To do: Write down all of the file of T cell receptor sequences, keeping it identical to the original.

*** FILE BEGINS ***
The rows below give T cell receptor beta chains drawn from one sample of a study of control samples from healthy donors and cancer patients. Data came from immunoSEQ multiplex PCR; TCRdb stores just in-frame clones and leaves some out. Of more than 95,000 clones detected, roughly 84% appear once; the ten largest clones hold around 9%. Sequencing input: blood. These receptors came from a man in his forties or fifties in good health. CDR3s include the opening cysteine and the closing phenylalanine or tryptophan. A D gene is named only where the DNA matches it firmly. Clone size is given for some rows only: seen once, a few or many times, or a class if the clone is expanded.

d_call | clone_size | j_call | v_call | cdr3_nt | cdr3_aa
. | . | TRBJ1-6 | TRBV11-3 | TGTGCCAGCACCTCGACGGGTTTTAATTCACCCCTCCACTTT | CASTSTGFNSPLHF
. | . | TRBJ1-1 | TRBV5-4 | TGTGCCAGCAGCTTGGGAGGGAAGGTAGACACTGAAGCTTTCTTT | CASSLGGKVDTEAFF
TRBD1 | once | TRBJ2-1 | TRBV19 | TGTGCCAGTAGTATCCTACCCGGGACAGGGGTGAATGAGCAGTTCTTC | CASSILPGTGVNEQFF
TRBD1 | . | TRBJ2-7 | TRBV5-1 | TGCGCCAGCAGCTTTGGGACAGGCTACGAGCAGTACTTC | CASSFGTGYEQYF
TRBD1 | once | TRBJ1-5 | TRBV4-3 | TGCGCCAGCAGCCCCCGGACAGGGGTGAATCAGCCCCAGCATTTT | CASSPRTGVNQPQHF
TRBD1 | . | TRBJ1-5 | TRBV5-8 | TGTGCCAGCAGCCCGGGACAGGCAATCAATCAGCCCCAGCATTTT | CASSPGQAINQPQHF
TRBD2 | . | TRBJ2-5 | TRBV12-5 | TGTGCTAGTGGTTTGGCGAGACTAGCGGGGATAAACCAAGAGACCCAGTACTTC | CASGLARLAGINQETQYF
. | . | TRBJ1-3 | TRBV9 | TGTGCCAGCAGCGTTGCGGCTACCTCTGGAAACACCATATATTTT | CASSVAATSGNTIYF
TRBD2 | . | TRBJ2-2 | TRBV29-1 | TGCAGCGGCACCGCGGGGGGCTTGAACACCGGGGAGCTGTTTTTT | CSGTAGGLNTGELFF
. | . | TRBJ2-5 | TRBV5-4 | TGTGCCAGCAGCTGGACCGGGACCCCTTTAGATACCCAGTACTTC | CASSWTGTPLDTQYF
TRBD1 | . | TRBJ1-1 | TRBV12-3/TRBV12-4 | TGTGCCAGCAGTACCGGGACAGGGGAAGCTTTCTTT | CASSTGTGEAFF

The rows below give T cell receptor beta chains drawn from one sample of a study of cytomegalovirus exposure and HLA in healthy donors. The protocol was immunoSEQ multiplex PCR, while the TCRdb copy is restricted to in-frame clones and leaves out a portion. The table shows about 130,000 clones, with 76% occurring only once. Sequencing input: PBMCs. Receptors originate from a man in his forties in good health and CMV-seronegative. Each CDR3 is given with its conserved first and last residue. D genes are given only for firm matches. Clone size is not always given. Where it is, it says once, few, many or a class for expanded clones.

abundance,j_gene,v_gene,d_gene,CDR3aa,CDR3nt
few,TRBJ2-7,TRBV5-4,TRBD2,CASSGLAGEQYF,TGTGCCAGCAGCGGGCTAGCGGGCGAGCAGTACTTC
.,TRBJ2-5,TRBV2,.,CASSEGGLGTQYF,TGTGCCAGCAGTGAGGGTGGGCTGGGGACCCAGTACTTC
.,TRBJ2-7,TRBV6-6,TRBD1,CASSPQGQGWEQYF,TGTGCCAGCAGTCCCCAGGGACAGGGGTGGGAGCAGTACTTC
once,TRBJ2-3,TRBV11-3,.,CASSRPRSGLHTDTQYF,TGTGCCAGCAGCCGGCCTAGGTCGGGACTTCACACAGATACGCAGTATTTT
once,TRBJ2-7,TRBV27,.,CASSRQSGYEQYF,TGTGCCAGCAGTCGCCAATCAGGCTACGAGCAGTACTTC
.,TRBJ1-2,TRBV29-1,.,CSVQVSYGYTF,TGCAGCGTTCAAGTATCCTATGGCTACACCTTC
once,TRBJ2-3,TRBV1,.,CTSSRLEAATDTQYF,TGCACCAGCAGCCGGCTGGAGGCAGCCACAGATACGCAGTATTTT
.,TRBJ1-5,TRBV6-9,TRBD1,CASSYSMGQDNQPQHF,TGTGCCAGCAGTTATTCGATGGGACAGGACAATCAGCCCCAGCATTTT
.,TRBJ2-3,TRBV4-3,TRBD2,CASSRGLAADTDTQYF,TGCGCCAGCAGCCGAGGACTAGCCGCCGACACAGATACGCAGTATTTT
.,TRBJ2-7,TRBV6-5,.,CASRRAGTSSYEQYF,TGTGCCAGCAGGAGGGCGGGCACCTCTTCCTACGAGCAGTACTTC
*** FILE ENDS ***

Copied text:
The rows below give T cell receptor beta chains drawn from one sample of a study of control samples from healthy donors and cancer patients. Data came from immunoSEQ multiplex PCR; TCRdb stores just in-frame clones and leaves some out. Of more than 95,000 clones detected, roughly 84% appear once; the ten largest clones hold around 9%. Sequencing input: blood. These receptors came from a man in his forties or fifties in good health. CDR3s include the opening cysteine and the closing phenylalanine or tryptophan. A D gene is named only where the DNA matches it firmly. Clone size is given for some rows only: seen once, a few or many times, or a class if the clone is expanded.

d_call | clone_size | j_call | v_call | cdr3_nt | cdr3_aa
. | . | TRBJ1-6 | TRBV11-3 | TGTGCCAGCACCTCGACGGGTTTTAATTCACCCCTCCACTTT | CASTSTGFNSPLHF
. | . | TRBJ1-1 | TRBV5-4 | TGTGCCAGCAGCTTGGGAGGGAAGGTAGACACTGAAGCTTTCTTT | CASSLGGKVDTEAFF
TRBD1 | once | TRBJ2-1 | TRBV19 | TGTGCCAGTAGTATCCTACCCGGGACAGGGGTGAATGAGCAGTTCTTC | CASSILPGTGVNEQFF
TRBD1 | . | TRBJ2-7 | TRBV5-1 | TGCGCCAGCAGCTTTGGGACAGGCTACGAGCAGTACTTC | CASSFGTGYEQYF
TRBD1 | once | TRBJ1-5 | TRBV4-3 | TGCGCCAGCAGCCCCCGGACAGGGGTGAATCAGCCCCAGCATTTT | CASSPRTGVNQPQHF
TRBD1 | . | TRBJ1-5 | TRBV5-8 | TGTGCCAGCAGCCCGGGACAGGCAATCAATCAGCCCCAGCATTTT | CASSPGQAINQPQHF
TRBD2 | . | TRBJ2-5 | TRBV12-5 | TGTGCTAGTGGTTTGGCGAGACTAGCGGGGATAAACCAAGAGACCCAGTACTTC | CASGLARLAGINQETQYF
. | . | TRBJ1-3 | TRBV9 | TGTGCCAGCAGCGTTGCGGCTACCTCTGGAAACACCATATATTTT | CASSVAATSGNTIYF
TRBD2 | . | TRBJ2-2 | TRBV29-1 | TGCAGCGGCACCGCGGGGGGCTTGAACACCGGGGAGCTGTTTTTT | CSGTAGGLNTGELFF
. | . | TRBJ2-5 | TRBV5-4 | TGTGCCAGCAGCTGGACCGGGACCCCTTTAGATACCCAGTACTTC | CASSWTGTPLDTQYF
TRBD1 | . | TRBJ1-1 | TRBV12-3/TRBV12-4 | TGTGCCAGCAGTACCGGGACAGGGGAAGCTTTCTTT | CASSTGTGEAFF

The rows below give T cell receptor beta chains drawn from one sample of a study of cytomegalovirus exposure and HLA in healthy donors. The protocol was immunoSEQ multiplex PCR, while the TCRdb copy is restricted to in-frame clones and leaves out a portion. The table shows about 130,000 clones, with 76% occurring only once. Sequencing input: PBMCs. Receptors originate from a man in his forties in good health and CMV-seronegative. Each CDR3 is given with its conserved first and last residue. D genes are given only for firm matches. Clone size is not always given. Where it is, it says once, few, many or a class for expanded clones.

abundance,j_gene,v_gene,d_gene,CDR3aa,CDR3nt
few,TRBJ2-7,TRBV5-4,TRBD2,CASSGLAGEQYF,TGTGCCAGCAGCGGGCTAGCGGGCGAGCAGTACTTC
.,TRBJ2-5,TRBV2,.,CASSEGGLGTQYF,TGTGCCAGCAGTGAGGGTGGGCTGGGGACCCAGTACTTC
.,TRBJ2-7,TRBV6-6,TRBD1,CASSPQGQGWEQYF,TGTGCCAGCAGTCCCCAGGGACAGGGGTGGGAGCAGTACTTC
once,TRBJ2-3,TRBV11-3,.,CASSRPRSGLHTDTQYF,TGTGCCAGCAGCCGGCCTAGGTCGGGACTTCACACAGATACGCAGTATTTT
once,TRBJ2-7,TRBV27,.,CASSRQSGYEQYF,TGTGCCAGCAGTCGCCAATCAGGCTACGAGCAGTACTTC
.,TRBJ1-2,TRBV29-1,.,CSVQVSYGYTF,TGCAGCGTTCAAGTATCCTATGGCTACACCTTC
once,TRBJ2-3,TRBV1,.,CTSSRLEAATDTQYF,TGCACCAGCAGCCGGCTGGAGGCAGCCACAGATACGCAGTATTTT
.,TRBJ1-5,TRBV6-9,TRBD1,CASSYSMGQDNQPQHF,TGTGCCAGCAGTTATTCGATGGGACAGGACAATCAGCCCCAGCATTTT
.,TRBJ2-3,TRBV4-3,TRBD2,CASSRGLAADTDTQYF,TGCGCCAGCAGCCGAGGACTAGCCGCCGACACAGATACGCAGTATTTT
.,TRBJ2-7,TRBV6-5,.,CASRRAGTSSYEQYF,TGTGCCAGCAGGAGGGCGGGCACCTCTTCCTACGAGCAGTACTTC